The 4 Most Intriguing U.S. Open Storylines This Week In LA

Phil Mickelson, 2023 U.S. Open,(Photo by Ross Kinnaird/Getty Images)
Phil Mickelson, 2023 U.S. Open,(Photo by Ross Kinnaird/Getty Images) /

Golf’s third major, the 123rd U.S. Open, makes its first appearance at Los Angeles Country Club this week and does not come with a shortage of storylines. While the glaring one (looking at you, LIV) will surely be a topic of discussion at media availabilities and amongst commentators, a plethora of on-course storylines are also worthy of your attention as the tournament gets underway.

Four of the most intriguing storylines at the 2023 U.S. Open.

1. Rory McIlroy has the Chance to end his Major Dry Spell.

The Northern Irishman has had the weight of the golf world on his shoulders the past week with news of the PGA Tour, DP World Tour, and PIF merger, and he may have even more pressure this weekend as talks escalate about when he will win another Major.

McIlroy has not won a Major in almost ten years, with his last being the 2014 PGA Championship.

While McIlroy might prefer to add a green jacket to his closet and accomplish the Career Grand Slam, a win this weekend would prove his ability to tune out the noise and perform under pressure.

He’s finished in the top ten in his last four appearances at the U.S. Open but will need more than his ball-striking prowess to end his Major drought.

2. Max Homa’s Hometown could set the stage for Major Success.

Max Homa has not recorded much success at Majors, to which he has pointed to mental hurdles, even calling this weekend a “mental test”. Despite that, he’s comfortable and cool in his hometown of L.A.; Southern California is where Homa has won two of his six Tour wins.

Homa also holds the course record of 61, which he shot at the 2013 Pac-12 Championships.

Homa may be more familiar with the course than other players for these aforementioned reasons, something that is notable at a course that has held very few events played by current players, with its most notable event being the 2017 Walker Cup, when America’s amateurs’ at the time included Collin Morikawa, Scottie Scheffler, and Will Zalatoris.

3. Phil Mickelson is up for the Career Grand Slam.

While winning just one Major is a feat in itself, Phil Mickelson has the chance to add the Career Grand Slam to his resume on Sunday, where he would join a small group of Tour players who have won each of the four majors.

The six-time Major winner would be the first to achieve the Grand Slam since 2000. Golf’s current Grand Slam holders include; Tiger Woods, Jack Nicklaus, Ben Hogan, Gary Player, and Gene Sarazen.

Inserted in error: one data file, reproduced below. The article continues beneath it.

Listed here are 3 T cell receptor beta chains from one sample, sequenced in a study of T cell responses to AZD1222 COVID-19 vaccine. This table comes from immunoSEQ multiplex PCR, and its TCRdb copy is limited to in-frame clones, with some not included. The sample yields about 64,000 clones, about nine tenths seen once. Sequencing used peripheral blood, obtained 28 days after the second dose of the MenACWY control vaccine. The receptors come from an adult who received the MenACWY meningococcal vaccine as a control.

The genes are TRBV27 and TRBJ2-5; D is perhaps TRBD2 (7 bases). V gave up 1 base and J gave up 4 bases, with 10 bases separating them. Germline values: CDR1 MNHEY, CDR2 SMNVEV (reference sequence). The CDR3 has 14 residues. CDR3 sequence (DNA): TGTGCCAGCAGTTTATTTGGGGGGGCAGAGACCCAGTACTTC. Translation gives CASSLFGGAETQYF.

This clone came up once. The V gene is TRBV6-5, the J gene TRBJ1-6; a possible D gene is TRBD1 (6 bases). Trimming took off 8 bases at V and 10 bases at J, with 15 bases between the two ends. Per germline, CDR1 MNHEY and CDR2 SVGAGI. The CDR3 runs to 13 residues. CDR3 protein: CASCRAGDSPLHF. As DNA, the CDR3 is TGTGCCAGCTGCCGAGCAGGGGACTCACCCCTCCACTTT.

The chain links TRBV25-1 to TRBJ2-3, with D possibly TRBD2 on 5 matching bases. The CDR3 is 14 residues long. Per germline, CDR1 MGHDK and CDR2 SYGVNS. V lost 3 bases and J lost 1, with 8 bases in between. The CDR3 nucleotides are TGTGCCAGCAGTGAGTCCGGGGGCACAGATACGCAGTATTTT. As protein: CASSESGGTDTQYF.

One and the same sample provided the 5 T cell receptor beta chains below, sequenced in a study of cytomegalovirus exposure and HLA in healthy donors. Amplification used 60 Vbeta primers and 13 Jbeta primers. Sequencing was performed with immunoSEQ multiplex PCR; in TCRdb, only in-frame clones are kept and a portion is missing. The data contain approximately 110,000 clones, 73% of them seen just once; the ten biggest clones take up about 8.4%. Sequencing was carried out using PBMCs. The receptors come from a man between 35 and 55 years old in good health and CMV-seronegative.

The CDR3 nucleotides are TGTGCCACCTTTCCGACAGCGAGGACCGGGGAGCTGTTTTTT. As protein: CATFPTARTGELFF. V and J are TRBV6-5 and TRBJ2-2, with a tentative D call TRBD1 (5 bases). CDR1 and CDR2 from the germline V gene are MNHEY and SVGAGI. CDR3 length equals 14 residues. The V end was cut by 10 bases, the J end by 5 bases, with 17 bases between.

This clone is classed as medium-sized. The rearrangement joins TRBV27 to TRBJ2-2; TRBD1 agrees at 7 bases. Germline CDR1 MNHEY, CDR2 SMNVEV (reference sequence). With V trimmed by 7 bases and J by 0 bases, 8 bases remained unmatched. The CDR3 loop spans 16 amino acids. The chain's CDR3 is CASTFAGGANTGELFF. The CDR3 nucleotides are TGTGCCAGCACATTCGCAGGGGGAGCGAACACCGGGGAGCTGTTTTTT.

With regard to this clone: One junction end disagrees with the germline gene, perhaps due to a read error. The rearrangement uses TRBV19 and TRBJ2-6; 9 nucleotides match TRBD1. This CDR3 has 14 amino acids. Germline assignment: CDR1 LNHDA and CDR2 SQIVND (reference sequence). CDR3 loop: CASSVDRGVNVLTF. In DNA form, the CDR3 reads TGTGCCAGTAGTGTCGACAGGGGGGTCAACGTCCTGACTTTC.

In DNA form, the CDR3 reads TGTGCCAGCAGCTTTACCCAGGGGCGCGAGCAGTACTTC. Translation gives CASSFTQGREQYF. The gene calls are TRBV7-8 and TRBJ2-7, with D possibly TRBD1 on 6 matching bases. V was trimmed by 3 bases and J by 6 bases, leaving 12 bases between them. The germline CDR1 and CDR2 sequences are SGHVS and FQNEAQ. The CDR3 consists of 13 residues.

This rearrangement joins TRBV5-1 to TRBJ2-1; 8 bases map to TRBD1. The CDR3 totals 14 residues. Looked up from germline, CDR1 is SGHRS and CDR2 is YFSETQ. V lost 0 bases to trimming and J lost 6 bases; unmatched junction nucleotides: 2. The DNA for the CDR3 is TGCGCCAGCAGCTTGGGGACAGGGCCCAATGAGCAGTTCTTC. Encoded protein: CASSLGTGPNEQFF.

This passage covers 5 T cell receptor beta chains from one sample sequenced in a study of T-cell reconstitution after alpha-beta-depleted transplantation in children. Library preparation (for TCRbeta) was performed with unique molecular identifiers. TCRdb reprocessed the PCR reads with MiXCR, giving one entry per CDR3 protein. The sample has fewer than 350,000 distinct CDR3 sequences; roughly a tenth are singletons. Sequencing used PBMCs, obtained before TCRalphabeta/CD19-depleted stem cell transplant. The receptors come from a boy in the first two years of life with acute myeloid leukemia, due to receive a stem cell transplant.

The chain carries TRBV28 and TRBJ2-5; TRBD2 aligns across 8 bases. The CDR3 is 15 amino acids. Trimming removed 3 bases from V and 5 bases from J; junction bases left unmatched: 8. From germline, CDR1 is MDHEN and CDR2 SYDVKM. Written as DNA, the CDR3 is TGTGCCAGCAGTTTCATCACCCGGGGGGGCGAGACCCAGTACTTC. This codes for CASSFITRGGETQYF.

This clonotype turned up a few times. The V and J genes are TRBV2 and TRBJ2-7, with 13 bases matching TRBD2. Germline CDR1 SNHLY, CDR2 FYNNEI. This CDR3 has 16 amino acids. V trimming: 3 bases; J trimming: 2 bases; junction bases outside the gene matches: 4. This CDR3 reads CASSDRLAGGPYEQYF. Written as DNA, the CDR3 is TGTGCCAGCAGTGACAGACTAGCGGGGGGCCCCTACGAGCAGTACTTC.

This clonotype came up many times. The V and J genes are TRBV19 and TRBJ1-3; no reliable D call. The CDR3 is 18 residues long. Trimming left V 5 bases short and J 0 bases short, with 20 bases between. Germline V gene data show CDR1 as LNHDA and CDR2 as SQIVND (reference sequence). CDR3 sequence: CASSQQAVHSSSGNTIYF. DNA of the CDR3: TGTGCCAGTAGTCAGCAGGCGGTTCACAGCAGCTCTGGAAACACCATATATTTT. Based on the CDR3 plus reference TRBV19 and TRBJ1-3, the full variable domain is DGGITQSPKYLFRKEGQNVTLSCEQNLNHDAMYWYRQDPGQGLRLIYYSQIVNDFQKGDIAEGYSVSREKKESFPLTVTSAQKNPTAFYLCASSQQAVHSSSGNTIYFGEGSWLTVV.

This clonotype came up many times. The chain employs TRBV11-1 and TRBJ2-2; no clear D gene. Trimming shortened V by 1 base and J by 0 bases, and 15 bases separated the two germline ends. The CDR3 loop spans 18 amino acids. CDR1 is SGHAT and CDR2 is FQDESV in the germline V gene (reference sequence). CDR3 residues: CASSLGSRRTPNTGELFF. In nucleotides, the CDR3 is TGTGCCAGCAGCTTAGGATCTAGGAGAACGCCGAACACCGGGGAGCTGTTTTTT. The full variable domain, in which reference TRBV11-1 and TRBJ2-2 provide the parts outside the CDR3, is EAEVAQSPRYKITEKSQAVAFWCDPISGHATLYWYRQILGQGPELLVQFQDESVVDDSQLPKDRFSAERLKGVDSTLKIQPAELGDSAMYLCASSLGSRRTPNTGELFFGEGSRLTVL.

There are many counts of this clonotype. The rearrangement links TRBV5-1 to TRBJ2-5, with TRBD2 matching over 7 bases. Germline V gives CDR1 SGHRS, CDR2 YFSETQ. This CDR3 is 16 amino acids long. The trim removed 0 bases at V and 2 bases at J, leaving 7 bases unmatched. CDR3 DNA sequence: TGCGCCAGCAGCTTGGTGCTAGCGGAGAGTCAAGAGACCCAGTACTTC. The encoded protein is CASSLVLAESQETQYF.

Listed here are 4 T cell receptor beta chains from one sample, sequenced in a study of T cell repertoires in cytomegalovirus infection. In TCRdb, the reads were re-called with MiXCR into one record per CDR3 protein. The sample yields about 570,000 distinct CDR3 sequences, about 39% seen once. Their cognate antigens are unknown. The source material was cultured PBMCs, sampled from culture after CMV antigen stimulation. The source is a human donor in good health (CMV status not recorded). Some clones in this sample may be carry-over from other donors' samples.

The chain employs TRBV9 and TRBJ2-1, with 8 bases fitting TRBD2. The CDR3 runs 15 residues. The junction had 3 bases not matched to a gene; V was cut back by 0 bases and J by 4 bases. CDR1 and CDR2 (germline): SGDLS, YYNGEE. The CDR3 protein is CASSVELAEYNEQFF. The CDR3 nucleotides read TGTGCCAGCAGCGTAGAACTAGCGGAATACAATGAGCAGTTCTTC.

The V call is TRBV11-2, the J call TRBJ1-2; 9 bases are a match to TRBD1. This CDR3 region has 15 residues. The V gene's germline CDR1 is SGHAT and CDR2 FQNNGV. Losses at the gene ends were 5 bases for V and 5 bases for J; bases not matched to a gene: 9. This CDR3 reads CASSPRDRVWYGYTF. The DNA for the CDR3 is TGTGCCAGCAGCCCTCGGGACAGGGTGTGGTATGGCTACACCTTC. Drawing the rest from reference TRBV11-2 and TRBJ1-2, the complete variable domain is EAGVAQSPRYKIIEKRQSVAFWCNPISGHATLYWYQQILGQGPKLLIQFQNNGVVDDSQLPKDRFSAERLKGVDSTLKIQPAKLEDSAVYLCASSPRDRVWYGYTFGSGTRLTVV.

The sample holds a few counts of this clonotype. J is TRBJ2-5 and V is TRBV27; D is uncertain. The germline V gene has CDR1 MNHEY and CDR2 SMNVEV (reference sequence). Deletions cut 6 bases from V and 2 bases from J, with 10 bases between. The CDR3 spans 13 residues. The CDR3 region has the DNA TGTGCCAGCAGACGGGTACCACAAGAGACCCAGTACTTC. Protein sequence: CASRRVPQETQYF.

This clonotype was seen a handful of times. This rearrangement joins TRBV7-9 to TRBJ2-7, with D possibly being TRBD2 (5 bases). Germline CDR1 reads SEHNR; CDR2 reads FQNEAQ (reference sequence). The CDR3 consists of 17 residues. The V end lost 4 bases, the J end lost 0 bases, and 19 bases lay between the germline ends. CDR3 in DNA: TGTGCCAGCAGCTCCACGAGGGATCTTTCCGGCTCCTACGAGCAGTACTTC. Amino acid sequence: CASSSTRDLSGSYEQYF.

Mickelson has donned Augusta’s iconic green jacket three times, has one win from The Open, and two PGA Championship wins-his 2021 victory being his most recent Major win. He has finished second at the U.S. Open six times, three of those being T2.

While many may be eager to count Mickelson out as he prepares to celebrate his 53rd birthday, it’s hard to count him out when reflecting on his T2 finish at Augusta in April.

4. The Course Itself.

Five par-threes? The Playboy Mansion? Both make up the unique composition of this previously elusive course that is really making its first modern PGA Tour debut, let alone modern Major debut. The Los Angeles Country Club course is tucked away amongst skyscrapers and, you guessed it, the Playboy Mansion, which neighbors the 13th, 500-yard, par four.

The par-three 15th hole is expected to play 80 yards, which would make it the shortest hole ever played at a U.S. Open and it presents a unique challenge as players will hit a lob wedge off the tee. Not the tee shot you typically see in a round of golf on the PGA Tour; thus resulting in a higher degree of difficulty with respect to accuracy.

Collin Morikawa added more color to the 15th hole’s challenging nature:

"“You have like a yard and a half to land it if you want to hit a good shot. If not, you’ve got to play left and hopefully hit a good putt. Yeah, it’s frustrating because you can hit an okay shot and not get rewarded at all. Especially out here, you can’t land it in the rough. It’s not going to bounce out. You’ve got to land it in the right spot. I just remember it was a very tough shot. I pulled it off, and I think I still had like 20 feet for birdie.”"

dark. Next. LIV Golf and The Phony Team Format

As the world gets a glimpse at the ultra-private and exclusive Los Angeles Country Club, patrons, and viewers can admire its unique architecture and hold out for the above U.S. Open player storylines and countless others that are sure to develop over the next several days.